Sunday, January 28, 2018

"The insight-industrial complex"

Not the thing Eisenhower warned against.*
Horrifyingly worse.
If you're trapped in one of these two-hour talks.

From TechCrunch:
I don’t like tech conferences. I mean, of course I don’t, they’re not meant for people like me. I’m an introvert, so I find them exhausting, and am (presumably) less likely than an extrovert to meet interesting or contributory people. I read much faster than people talk, so they’re not a good way for me to learn things. But there’s more to my dislike than that.

I find that the actual goal of conferences often seems to be quite distinct from the notional goal. The notional goal is for people to come together to learn about the field in question: some detailed specifics, some new announcements, and an overall general view of the state of the art, all under one roof. Maybe, if all goes well, to even find people to collaborate with in the future.

To the extent that conferences do those things, they’re great. But at too many conferences, those intentions often seem to be incidental to the actual goal, which is to reify the importance and social status of the conference organizers and speakers, while in practice all else is secondary.
Obviously this wouldn’t be true, or at least wouldn’t matter, if people were actually getting their money’s worth from the pearls of wisdom their “VIP” speakers drop on stage. But are they really? Speaking as an occasional alleged pearl-of-wisdom dropper myself, let me assure you: I have serious doubts.

There seems to be a widespread mindset that all you really need to succeed is insight. That you just need to learn a little more, to integrate one more dose of perspicacity from some billionaire or guru, and then you too will have assembled enough of an arsenal of wisdom to overcome any of life’s or business’s obstacles. That what separates success from failure is a sufficiency of sage advice.
This seems to be especially common among those who revere academia, or their idea of academia. The problem is this: it’s not true. Very few pearls or even paragraphs of wisdom ever actually translate into any kind of actionable plan. What’s more, if you look hard you can probably find unimpeachable wisdom arguing all sides of any given situation.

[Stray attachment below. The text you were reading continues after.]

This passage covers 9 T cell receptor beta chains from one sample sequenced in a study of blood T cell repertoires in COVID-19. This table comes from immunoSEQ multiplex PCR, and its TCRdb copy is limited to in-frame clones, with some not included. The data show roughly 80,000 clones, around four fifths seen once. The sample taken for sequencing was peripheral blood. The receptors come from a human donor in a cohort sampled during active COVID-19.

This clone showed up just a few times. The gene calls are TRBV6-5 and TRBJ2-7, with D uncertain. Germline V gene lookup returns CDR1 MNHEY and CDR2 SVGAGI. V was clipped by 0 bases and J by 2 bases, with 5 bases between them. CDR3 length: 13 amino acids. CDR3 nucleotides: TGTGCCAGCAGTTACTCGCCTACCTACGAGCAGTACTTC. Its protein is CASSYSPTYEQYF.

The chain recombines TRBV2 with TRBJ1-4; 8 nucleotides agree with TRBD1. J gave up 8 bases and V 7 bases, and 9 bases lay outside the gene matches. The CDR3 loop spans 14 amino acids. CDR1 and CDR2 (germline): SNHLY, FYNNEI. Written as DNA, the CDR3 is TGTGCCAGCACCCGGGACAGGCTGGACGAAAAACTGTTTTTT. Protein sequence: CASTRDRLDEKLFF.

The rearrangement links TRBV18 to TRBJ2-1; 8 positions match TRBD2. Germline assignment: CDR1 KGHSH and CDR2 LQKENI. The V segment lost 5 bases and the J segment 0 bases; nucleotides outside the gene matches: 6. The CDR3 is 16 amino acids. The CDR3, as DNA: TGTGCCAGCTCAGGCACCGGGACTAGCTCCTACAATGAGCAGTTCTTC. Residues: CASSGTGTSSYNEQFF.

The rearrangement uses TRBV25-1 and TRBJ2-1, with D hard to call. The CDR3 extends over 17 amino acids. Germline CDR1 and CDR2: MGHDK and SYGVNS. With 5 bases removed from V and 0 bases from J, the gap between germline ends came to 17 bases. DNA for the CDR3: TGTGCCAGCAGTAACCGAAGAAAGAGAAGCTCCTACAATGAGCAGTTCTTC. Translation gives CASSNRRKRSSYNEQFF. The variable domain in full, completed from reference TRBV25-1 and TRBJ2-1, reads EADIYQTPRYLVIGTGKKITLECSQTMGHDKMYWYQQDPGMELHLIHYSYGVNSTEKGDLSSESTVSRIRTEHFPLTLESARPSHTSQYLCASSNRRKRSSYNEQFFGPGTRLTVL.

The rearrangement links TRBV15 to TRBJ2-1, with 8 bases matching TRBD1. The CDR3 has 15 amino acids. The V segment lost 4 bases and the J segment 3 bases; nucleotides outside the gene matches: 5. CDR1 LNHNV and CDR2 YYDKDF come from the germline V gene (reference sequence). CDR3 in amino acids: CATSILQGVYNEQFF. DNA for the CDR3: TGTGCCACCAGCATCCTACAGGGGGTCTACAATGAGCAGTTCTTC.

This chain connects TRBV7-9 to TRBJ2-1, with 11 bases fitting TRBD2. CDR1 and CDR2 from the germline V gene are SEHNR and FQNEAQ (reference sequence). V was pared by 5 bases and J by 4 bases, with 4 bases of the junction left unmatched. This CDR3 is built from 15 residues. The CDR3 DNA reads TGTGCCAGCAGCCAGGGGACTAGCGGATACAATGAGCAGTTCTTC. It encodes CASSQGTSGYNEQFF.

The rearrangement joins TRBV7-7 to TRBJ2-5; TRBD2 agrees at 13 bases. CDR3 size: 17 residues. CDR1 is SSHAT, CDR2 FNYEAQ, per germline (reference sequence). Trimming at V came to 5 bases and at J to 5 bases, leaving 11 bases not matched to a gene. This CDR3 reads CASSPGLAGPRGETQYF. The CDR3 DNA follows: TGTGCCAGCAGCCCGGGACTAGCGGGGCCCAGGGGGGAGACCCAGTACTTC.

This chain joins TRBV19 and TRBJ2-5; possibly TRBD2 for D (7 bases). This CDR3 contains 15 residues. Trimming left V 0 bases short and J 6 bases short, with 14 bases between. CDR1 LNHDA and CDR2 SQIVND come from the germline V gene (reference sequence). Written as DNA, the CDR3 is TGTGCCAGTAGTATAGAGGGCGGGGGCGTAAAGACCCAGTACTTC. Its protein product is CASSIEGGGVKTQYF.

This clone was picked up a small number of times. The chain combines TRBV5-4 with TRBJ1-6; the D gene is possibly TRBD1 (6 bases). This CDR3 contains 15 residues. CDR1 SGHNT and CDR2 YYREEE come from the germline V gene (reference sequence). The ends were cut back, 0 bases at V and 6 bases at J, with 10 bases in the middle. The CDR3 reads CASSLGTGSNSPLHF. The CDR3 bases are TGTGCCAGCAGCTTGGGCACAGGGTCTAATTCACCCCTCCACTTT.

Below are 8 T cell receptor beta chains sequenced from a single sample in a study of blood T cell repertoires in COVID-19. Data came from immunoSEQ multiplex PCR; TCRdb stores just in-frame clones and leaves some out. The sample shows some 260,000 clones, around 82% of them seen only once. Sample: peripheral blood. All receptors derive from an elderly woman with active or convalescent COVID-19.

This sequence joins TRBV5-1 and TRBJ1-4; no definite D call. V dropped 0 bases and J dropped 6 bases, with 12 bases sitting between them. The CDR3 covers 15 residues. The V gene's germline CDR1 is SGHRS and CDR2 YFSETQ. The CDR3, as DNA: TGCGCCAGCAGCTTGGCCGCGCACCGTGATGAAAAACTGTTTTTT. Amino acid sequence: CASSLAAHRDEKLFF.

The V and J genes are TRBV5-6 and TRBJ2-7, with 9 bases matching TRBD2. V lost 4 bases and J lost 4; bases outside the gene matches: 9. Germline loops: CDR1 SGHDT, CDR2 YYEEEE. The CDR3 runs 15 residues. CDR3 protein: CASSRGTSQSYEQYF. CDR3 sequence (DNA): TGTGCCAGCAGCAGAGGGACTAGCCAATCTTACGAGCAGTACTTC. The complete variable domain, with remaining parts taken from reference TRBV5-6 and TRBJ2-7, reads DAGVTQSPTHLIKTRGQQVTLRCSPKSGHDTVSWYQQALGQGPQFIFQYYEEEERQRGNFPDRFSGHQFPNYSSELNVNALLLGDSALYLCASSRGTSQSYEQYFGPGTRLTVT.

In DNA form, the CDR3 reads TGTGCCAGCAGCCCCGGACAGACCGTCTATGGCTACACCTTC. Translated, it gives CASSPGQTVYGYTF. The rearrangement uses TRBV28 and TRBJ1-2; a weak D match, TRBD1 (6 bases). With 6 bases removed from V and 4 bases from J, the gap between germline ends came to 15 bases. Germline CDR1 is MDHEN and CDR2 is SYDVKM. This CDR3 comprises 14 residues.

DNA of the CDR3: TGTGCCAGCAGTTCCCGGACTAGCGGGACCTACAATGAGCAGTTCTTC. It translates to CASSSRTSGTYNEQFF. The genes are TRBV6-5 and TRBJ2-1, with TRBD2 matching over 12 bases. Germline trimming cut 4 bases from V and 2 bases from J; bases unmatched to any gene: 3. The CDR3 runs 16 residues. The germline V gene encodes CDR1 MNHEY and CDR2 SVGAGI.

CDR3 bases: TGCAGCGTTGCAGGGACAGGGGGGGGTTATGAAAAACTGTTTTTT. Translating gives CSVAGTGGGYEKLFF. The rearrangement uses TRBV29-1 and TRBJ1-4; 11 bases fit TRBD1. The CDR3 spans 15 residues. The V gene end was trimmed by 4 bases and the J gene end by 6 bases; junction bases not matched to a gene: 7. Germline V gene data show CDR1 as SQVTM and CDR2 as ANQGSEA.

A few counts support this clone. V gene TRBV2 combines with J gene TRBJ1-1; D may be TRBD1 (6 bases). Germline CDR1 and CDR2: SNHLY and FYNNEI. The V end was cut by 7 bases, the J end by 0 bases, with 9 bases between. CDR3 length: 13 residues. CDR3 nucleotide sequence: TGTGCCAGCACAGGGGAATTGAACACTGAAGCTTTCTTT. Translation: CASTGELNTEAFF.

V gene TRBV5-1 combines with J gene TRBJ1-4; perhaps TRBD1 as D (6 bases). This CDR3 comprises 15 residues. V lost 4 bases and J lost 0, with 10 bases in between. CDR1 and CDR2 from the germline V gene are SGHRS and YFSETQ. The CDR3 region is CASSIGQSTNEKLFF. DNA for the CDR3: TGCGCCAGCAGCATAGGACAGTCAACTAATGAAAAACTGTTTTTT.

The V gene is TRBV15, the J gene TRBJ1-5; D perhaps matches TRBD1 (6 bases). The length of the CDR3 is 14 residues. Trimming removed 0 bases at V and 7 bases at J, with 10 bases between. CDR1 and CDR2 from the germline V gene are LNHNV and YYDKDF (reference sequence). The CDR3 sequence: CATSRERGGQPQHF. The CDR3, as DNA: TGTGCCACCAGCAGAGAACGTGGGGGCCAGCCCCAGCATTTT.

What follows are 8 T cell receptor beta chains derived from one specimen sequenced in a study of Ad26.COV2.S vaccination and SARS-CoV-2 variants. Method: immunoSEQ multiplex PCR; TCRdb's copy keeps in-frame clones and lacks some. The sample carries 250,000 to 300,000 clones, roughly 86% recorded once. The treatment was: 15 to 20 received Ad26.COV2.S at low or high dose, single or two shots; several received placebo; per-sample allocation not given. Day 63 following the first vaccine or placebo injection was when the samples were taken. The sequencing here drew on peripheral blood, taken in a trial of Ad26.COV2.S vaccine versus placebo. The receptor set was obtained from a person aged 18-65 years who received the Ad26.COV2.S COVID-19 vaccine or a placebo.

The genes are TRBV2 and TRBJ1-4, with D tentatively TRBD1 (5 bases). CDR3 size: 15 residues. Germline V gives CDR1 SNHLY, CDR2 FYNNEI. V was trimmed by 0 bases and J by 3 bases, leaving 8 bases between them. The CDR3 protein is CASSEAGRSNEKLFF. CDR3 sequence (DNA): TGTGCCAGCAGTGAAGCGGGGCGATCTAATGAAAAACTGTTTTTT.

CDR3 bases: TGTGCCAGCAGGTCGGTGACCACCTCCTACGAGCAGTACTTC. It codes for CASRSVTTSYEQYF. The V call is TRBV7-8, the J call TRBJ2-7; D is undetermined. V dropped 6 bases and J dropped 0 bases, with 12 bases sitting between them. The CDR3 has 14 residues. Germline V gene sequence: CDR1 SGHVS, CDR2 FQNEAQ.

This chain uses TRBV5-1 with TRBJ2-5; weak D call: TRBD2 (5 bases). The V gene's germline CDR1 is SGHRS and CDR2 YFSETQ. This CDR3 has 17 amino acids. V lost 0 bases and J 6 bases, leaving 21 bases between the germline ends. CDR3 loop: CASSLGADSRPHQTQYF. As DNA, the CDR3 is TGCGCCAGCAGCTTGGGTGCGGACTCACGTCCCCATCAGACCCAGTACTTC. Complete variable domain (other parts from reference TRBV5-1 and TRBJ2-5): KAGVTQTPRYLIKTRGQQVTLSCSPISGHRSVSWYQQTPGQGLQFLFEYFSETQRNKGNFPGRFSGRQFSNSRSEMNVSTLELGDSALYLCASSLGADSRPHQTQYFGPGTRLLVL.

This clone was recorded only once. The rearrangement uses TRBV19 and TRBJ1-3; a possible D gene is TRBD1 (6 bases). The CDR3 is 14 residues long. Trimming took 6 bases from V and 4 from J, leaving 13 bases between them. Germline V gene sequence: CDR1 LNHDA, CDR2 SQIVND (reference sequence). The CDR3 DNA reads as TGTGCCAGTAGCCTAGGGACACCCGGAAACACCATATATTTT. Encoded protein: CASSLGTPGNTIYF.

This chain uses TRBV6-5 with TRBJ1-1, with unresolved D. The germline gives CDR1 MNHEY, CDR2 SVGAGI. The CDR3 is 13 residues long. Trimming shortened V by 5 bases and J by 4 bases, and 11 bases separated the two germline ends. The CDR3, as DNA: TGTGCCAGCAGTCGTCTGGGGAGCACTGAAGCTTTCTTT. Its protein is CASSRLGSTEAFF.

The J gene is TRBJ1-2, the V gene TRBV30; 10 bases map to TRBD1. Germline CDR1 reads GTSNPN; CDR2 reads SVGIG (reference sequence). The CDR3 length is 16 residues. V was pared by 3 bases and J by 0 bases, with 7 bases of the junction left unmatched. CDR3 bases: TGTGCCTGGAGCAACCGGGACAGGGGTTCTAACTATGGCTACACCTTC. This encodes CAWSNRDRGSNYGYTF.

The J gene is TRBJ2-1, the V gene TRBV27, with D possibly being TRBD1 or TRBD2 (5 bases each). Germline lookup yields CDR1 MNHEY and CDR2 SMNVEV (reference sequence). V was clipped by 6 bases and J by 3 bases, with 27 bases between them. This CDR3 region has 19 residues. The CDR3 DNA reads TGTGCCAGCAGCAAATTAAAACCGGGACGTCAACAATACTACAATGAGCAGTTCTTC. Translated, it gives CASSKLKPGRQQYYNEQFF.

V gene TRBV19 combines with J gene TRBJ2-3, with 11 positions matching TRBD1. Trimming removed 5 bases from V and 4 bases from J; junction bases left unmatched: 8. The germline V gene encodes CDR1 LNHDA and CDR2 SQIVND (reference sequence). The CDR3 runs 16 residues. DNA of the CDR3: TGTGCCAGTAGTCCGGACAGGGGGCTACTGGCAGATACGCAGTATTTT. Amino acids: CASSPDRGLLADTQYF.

Meanwhile, if you’re doing something genuinely interesting, then nobody really knows what the hell is going to work or not yet; and if you aren’t, then a dozen others are doing it too, and execution, rather than a little extra abstruse understanding is going to make the difference. Either way, pearls of wisdom seem pretty extraneous....MORE
*One of the most farsighted speeches ever delivered in the USA, President Eisenhower's Farewell Address to the American People, January 17, 1961.

Most folks know his warning on the military-industrial complex:
...In the councils of government, we must guard against the acquisition of unwarranted influence, whether sought or unsought, by the military-industrial complex. The potential for the disastrous rise of misplaced power exists and will persist.

We must never let the weight of this combination endanger our liberties or democratic processes. We should take nothing for granted. Only an alert and knowledgeable citizenry can compel the proper meshing of the huge industrial and military machinery of defense with our peaceful methods and goals, so that security and liberty may prosper together...
But they don't remember what followed immediately after:
...Akin to, and largely responsible for the sweeping changes in our industrial-military posture, has been the technological revolution during recent decades.
In this revolution, research has become central; it also becomes more formalized, complex, and costly. A steadily increasing share is conducted for, by, or at the direction of, the Federal government.
Today, the solitary inventor, tinkering in his shop, has been overshadowed by task forces of scientists in laboratories and testing fields. In the same fashion, the free university, historically the fountainhead of free ideas and scientific discovery, has experienced a revolution in the conduct of research. Partly because of the huge costs involved, a government contract becomes virtually a substitute for intellectual curiosity. For every old blackboard there are now hundreds of new electronic computers.
The prospect of domination of the nation's scholars by Federal employment, project allocations, and the power of money is ever present--and is gravely to be regarded.
Yet, in holding scientific research and discovery in respect, as we should, we must also be alert to the equal and opposite danger that public policy could itself become the captive of a scientific-technological elite....
Something to think about.